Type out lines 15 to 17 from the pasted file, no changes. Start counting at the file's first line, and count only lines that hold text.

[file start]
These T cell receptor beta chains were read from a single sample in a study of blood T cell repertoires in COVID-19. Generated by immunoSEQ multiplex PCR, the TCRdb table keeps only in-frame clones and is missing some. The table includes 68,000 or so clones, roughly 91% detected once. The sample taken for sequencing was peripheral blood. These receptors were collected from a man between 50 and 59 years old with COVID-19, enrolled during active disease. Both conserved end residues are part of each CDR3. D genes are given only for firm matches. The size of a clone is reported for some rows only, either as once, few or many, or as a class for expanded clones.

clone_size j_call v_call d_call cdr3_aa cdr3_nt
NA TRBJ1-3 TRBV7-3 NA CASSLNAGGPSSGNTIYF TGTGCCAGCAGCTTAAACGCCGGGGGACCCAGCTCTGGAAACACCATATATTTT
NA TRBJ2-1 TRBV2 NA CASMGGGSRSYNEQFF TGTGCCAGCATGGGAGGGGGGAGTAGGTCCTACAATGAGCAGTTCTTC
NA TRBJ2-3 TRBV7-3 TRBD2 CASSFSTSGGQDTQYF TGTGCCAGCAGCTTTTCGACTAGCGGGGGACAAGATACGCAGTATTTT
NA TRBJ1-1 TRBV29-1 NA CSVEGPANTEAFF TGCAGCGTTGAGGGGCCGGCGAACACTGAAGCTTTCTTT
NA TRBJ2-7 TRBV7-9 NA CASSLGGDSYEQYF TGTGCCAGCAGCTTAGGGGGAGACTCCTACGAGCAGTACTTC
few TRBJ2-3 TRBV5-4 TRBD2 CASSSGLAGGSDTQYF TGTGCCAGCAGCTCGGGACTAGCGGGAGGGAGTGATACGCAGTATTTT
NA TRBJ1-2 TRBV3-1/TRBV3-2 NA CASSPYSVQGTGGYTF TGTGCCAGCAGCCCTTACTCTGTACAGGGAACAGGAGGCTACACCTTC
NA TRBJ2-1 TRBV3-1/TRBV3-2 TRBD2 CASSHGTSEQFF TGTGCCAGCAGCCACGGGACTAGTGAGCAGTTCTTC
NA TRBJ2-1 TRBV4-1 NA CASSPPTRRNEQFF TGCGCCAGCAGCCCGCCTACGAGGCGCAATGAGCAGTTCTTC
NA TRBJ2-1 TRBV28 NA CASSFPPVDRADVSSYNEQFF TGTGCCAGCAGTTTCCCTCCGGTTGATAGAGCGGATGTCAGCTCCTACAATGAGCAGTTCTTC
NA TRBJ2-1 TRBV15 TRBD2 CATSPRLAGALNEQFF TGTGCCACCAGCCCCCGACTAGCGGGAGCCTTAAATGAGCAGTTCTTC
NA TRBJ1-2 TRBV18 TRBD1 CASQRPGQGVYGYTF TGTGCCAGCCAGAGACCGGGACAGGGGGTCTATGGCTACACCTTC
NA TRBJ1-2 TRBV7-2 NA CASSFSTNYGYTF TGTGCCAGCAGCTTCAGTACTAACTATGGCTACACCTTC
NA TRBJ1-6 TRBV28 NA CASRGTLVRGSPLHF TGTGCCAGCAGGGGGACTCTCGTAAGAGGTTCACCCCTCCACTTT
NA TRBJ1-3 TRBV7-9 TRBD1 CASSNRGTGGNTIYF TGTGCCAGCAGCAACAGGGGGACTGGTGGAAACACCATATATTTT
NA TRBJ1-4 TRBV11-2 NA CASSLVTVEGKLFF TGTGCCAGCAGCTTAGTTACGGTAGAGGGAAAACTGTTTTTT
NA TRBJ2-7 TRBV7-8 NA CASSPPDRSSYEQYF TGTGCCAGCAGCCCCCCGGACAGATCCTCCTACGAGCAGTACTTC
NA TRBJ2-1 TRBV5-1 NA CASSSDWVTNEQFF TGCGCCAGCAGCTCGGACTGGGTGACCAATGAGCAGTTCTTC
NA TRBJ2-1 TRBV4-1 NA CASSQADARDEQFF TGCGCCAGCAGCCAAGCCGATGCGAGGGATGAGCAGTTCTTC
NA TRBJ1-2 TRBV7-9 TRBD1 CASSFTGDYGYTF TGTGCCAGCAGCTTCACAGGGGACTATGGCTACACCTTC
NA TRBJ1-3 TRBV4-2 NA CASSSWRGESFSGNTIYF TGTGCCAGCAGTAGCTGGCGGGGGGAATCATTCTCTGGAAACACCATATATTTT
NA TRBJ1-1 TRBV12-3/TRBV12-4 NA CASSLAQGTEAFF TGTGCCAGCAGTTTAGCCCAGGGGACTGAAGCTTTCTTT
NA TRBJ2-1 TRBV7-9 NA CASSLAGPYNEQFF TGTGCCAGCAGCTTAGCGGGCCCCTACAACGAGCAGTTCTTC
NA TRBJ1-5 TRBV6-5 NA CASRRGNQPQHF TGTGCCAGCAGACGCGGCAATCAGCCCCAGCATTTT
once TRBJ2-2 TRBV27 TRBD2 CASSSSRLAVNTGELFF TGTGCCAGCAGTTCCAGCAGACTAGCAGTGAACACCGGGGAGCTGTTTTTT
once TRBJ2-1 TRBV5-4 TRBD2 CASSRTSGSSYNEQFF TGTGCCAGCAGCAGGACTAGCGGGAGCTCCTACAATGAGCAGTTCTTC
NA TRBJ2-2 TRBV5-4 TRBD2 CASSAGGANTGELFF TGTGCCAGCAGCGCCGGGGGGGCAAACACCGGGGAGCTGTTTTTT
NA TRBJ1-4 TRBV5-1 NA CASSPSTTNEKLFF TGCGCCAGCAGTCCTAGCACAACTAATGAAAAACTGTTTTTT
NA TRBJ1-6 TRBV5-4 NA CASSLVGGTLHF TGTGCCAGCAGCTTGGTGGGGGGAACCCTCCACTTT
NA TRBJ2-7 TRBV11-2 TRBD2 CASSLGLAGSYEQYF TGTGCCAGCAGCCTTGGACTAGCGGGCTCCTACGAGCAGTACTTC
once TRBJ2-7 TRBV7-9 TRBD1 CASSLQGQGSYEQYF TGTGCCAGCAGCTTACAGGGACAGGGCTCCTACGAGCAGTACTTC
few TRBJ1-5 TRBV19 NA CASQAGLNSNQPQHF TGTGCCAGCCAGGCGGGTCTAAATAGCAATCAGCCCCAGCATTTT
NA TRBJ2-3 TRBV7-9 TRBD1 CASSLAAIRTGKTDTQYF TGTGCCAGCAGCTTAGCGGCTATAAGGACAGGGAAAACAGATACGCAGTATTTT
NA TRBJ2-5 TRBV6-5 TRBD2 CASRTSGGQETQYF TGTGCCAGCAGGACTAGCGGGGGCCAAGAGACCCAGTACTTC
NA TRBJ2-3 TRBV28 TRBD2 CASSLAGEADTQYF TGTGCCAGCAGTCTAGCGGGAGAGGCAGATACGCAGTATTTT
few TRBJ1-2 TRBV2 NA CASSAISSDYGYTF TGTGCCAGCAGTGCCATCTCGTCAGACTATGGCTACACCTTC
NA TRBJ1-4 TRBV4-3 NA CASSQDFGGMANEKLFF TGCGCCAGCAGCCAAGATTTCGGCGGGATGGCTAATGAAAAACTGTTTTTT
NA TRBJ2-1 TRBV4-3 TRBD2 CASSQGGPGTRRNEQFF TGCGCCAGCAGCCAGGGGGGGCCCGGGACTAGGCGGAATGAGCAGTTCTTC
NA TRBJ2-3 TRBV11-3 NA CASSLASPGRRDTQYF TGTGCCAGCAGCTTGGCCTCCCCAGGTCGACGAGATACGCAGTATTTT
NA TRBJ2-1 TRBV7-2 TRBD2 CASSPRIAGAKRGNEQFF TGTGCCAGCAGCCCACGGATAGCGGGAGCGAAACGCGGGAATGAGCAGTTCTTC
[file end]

NA TRBJ1-2 TRBV7-2 NA CASSFSTNYGYTF TGTGCCAGCAGCTTCAGTACTAACTATGGCTACACCTTC
NA TRBJ1-6 TRBV28 NA CASRGTLVRGSPLHF TGTGCCAGCAGGGGGACTCTCGTAAGAGGTTCACCCCTCCACTTT
NA TRBJ1-3 TRBV7-9 TRBD1 CASSNRGTGGNTIYF TGTGCCAGCAGCAACAGGGGGACTGGTGGAAACACCATATATTTT